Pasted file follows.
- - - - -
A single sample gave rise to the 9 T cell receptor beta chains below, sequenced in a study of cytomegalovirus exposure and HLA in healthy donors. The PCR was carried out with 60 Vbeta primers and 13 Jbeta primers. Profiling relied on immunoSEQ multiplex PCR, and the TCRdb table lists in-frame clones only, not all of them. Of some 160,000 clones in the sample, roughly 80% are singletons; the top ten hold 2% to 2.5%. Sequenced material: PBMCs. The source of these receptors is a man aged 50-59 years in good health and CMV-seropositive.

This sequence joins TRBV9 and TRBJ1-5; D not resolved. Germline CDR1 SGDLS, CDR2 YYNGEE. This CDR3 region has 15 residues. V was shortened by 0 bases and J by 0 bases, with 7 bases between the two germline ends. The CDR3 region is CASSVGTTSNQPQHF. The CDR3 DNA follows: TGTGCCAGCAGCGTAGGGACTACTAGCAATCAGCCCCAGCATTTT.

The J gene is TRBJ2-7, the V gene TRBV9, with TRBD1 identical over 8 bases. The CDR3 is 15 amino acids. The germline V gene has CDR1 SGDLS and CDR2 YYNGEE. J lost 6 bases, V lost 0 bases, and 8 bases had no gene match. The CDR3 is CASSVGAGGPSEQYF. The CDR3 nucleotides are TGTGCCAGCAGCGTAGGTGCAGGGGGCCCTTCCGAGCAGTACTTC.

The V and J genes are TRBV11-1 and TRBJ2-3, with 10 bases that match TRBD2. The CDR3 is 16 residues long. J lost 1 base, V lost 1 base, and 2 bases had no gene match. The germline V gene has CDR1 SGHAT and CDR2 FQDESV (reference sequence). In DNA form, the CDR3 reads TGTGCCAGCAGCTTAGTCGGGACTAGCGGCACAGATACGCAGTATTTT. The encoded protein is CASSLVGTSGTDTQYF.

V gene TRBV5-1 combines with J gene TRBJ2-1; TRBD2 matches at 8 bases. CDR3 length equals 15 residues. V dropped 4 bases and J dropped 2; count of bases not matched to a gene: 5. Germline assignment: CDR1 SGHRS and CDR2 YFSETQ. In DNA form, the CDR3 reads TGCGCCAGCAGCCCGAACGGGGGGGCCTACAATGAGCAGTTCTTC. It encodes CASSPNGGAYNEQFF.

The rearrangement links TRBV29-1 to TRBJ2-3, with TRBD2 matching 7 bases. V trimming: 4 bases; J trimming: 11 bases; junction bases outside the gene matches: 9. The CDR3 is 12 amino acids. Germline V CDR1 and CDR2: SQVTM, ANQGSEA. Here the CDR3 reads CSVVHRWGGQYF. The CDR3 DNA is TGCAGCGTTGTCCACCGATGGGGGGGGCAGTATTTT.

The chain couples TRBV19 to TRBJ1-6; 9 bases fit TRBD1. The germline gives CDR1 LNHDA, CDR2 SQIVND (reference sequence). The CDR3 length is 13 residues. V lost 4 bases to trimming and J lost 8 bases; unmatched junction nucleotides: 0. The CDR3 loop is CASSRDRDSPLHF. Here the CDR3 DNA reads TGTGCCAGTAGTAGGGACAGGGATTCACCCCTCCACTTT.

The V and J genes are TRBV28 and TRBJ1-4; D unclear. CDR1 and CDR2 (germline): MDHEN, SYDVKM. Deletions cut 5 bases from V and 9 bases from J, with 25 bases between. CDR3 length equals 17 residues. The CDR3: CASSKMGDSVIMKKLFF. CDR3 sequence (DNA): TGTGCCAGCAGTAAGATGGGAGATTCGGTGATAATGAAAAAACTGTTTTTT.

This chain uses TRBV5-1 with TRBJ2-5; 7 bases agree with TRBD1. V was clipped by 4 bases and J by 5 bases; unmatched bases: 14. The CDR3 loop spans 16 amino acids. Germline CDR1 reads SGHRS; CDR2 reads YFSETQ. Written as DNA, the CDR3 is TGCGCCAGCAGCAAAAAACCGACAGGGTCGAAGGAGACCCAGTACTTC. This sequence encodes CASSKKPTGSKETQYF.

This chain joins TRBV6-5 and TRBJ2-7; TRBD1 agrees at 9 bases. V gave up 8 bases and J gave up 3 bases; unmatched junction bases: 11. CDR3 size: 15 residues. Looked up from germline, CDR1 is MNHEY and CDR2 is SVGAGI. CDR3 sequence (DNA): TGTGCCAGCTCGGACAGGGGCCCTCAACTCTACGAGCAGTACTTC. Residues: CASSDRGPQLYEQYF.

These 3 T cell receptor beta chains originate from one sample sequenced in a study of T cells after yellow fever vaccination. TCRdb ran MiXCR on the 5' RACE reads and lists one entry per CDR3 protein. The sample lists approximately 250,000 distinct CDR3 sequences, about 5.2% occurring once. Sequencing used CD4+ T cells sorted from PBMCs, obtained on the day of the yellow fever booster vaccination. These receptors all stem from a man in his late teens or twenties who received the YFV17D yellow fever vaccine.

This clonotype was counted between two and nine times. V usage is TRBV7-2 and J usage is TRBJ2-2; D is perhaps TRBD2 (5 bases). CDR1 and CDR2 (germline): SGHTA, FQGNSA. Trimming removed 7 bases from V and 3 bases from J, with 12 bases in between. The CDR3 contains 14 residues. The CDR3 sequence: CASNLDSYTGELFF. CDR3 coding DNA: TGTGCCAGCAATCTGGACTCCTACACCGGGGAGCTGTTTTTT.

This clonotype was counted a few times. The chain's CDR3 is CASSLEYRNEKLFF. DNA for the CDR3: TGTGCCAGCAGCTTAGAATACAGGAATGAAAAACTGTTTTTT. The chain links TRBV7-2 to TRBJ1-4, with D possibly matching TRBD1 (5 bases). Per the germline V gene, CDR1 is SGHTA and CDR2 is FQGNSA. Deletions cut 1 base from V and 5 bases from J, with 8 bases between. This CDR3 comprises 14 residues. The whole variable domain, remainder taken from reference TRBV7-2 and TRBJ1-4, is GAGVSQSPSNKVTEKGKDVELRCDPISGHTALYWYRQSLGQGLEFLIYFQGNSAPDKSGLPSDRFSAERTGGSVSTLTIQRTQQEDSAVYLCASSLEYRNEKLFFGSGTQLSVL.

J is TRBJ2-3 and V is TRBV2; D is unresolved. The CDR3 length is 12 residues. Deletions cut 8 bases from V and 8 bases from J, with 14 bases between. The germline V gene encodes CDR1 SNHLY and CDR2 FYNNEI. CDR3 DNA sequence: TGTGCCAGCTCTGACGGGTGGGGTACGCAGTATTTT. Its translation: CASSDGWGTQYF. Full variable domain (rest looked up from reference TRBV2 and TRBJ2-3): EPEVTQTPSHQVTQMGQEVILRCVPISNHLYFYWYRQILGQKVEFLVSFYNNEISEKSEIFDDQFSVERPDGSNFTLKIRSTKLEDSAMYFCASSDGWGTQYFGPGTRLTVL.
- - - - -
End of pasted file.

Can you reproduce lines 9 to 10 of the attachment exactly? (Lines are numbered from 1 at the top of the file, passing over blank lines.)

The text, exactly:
This chain uses TRBV5-1 with TRBJ2-5; 7 bases agree with TRBD1. V was clipped by 4 bases and J by 5 bases; unmatched bases: 14. The CDR3 loop spans 16 amino acids. Germline CDR1 reads SGHRS; CDR2 reads YFSETQ. Written as DNA, the CDR3 is TGCGCCAGCAGCAAAAAACCGACAGGGTCGAAGGAGACCCAGTACTTC. This sequence encodes CASSKKPTGSKETQYF.

This chain joins TRBV6-5 and TRBJ2-7; TRBD1 agrees at 9 bases. V gave up 8 bases and J gave up 3 bases; unmatched junction bases: 11. CDR3 size: 15 residues. Looked up from germline, CDR1 is MNHEY and CDR2 is SVGAGI. CDR3 sequence (DNA): TGTGCCAGCTCGGACAGGGGCCCTCAACTCTACGAGCAGTACTTC. Residues: CASSDRGPQLYEQYF.